What is business failure

1: Definitions of business failure from various perspectives.Source publication +5 Business Failure and Entrepreneurship: Emergence, Evolution and Future ResearchArticleFull-tex

What is business failure

1: Definitions of business failure from various perspectives.Source publication

Table 2 .2: Failure versus exit explored.
Table 2 .1: Definitions of business failure from various perspectives.
Table 3 .2: Organisational decline models.
Table 3 .2: (Continued)

+5

Table 3 .2: (Continued)

Business Failure and Entrepreneurship: Emergence, Evolution and Future ResearchArticleFull-text available

  • Jul 2016
Grace S Walsh

Grace S Walsh

James A Cunningham

James A CunninghamBusiness failure research has been the focus of renewed interest in the entrepreneurship field. It is complex, being both a sign of economic vibrancy and the source of great individual trauma. An understanding of these complexities is important to academics, practitioners and regulators. This monograph provides a review of the literature to date. I...CiteDownload full-text... Beaver introduced another term for predicting financial failure called "predictability", which is essentially the usefulness of the data element in determining failure before it occurs (Wilson, 2012). (Parkinson, 2018), (Walsh and Cunningham, 2016) argue that there is no specific definition of financial failure, as the legislator uses the term "inability to repay the debt" to describe a situation in which a company may be subject to formal insolvency proceedings such as termination of judicial intervention. (Abbas, 2010) refer to the causes of failure and its relative importance as described in table 2.   ...JOURNAL OF CRITICAL REVIEWS THE ROLE OF FINANCIAL FLEXIBILITY IN FACING THE FINANCIAL FAILURE CAUSED BY THE CORONA PANDEMIC: AN ANALYTICAL STUDY OF A SAMPLE OF COMPANIES LISTED ON THE IRAQI STOCK EXCHANGEArticleFull-text available

  • Feb 2022
Mohanad Hameed Yasir

Mohanad Hameed Yasir

Zaid M Alabassi

Zaid M AlabassiThe study aims to measure the impact of financial resilience on the financial failure caused by the Corona pandemic, and 12 of the companies listed on the Iraq Stock Exchange were selected as a sample of the study, and the study was based on a nine-year time series (2010-2018). The problem of the study was that studies and intellectual problems among researchers and intellectuals did not reach the level of cognitive maturity in trying to explain the failure of companies, and a number of statistical methods and methods were used to analyze the study variables and test hypotheses, the coefficient of multiple linear regression and test (f) and the coefficient of interpretation (R2) and through the outputs of statistical programs adopted in this field (EViews-9). After analyzing the data and hypotheses of the study, a number of conclusions were reached, most notably the existence of a morally significant adverse effect of financial resilience in financial failure, and based on the conclusions a set of recommendations, the most important of which is the need to increase the debt capacity and retain cash holdings to face negative shocks (due to low stock prices) and to face crises caused by abnormal circumstances.View... In that sense, we gather the contribution of the attributional theory. This theory defines "attribution" as the "perceived cause" of an event (Walsh and Cunningham, 2016). Based on this, the attributions that individuals make influence their cognitive, behavioural and affective response when they try to explain their behaviours or those of others, as well as certain situations (Dweck and Leggett, 1988).  ...Entrepreneurial bricolage: crowdfunding for female entrepreneurs during COVID-19 pandemicArticleFull-text available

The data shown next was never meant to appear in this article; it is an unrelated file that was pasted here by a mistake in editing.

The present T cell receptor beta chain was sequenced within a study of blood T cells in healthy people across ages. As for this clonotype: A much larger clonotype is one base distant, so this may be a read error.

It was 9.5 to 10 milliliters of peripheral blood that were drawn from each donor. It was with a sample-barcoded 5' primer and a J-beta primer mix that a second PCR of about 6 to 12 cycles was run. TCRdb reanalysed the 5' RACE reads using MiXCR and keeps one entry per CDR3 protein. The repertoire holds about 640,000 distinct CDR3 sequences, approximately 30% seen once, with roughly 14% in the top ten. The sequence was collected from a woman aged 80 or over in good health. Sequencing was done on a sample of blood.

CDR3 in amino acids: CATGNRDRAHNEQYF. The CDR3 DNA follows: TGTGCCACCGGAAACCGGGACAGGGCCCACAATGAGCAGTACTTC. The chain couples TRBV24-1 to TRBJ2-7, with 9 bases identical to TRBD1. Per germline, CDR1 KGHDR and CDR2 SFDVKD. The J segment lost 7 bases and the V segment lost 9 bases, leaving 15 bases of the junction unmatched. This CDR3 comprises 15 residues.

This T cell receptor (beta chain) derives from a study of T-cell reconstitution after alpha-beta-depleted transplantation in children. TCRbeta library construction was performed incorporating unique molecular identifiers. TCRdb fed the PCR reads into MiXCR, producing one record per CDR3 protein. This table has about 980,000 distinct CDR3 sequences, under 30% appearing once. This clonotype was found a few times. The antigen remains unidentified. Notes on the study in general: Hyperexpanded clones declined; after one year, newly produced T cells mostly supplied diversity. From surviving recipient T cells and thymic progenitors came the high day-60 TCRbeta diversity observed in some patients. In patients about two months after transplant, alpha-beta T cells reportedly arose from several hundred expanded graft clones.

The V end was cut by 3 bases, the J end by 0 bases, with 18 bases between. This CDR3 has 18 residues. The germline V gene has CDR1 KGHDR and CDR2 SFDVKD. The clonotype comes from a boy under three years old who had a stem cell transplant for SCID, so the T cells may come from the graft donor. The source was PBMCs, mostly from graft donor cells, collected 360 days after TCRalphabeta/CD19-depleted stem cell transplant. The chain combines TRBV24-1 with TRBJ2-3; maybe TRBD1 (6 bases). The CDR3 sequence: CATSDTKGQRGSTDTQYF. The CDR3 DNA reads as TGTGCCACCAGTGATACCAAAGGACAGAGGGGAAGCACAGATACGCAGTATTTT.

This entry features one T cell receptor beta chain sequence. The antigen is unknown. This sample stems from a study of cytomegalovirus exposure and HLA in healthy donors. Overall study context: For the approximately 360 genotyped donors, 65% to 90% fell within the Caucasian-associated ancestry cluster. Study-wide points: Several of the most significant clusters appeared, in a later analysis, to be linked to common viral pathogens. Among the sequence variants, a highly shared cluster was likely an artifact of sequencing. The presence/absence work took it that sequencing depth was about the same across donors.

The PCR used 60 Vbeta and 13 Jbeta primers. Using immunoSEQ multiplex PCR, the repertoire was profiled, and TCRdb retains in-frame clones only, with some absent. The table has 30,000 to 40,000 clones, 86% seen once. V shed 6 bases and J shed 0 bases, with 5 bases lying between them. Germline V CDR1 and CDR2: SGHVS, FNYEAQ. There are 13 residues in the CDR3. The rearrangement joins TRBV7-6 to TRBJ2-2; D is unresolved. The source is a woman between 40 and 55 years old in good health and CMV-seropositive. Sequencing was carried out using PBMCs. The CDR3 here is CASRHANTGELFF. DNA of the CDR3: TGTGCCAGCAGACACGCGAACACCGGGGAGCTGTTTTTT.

• Dec 2021
Edgar Alva

Edgar Alva

Vanina Vivas

Vanina Vivas

María Urcia

María UrciaPurpose The crisis generated by the COVID-19 pandemic has had unprecedented effects around the world and particularly on vulnerable populations, such as female entrepreneurs in developing countries. They are facing a new normal, characterized by high uncertainty and resource constraints. This paper aims to use the experiential learning theory applied to entrepreneurship to propose the entrepreneurial bricolage approach to study how female entrepreneurs can overcome this type of crisis. Design/methodology/approach Within the research designs of conceptual papers, the study is situated within the model approach because the authors propose novel relationships between constructs to answer the research questions through the development of theoretical propositions. Findings The analysis suggests that the entrepreneurial bricolage process represents a type of strategy that allows these women to adapt to this new normal. Based on this approach, the authors suggest that crowdfunding represents a financial resource at hand for both pre-existing female entrepreneurs and new female entrepreneurs. Practical implications The theoretical implications suggest an alternative conceptual framework of the entrepreneurial bricolage process to analyse the female entrepreneurial activity in developing countries and during crisis contexts. The managerial implications suggest that crowdfunding is a financial resource at hand for female entrepreneurs that allow them to perform well, innovate or implement growth strategies and have more chances of surviving and growing during the crisis. Finally, the policy implications are oriented to the promotion of this kind of financial alternative and the generation of trust for users, along with the strengthening of a regulatory framework to attract more investors and entrepreneurs. Originality/value This study provides useful information on how the crisis generated by the COVID-19 pandemic has been affecting female entrepreneurs in developing countries. It also expands on the literature on crowdfunding in terms of its advantages as a non-traditional funding source for women.View... Firm success or failure often depends on the effective interpretation of uncertain information, processes and environments (McMullen and Shepherd, 2006). Whilst this is true for all firms, nowhere is this more evident than at entrepreneurial firms (Walsh and Cunningham, 2016). Unlike large, stable organisations, founders at entrepreneurial firms must navigate the complexities of the entrepreneurial process, often under high levels of uncertainty, which stems from scarce resources, age-based vulnerability and volatility, (Sarasvathy, 2001;Shane and Venkataraman, 2000;Stinchcombe, 1965).  ...... Generally speaking, celebrating success is easy; acknowledging and learning from failure is difficult. Understanding how entrepreneurs and firms respond to failure is of particular interest McKelvie, 2016, 2017;Walsh and Cunningham, 2016). Event failure is a crucial consideration for firms of all sizes but is particularly inherent to the entrepreneurial process (Hunter et al., 2021;Jenkins and McKelvie, 2017).  ...... Interpretation and acknowledgement provide the opportunity for entrepreneurs to make sense of failure which in turn, affords the opportunity to learn from failure (Walsh and Cunningham, 2016). Stories of failure have become recognised as important emotional and sense-making devices (Byrne and Shepherd, 2015;Mantere et al., 2013;Wolfe and Shepherd, 2015b).  ...Interpretation of successful and failed events at entrepreneurial firms: Acknowledgement practice under uncertaintyArticleFull-text available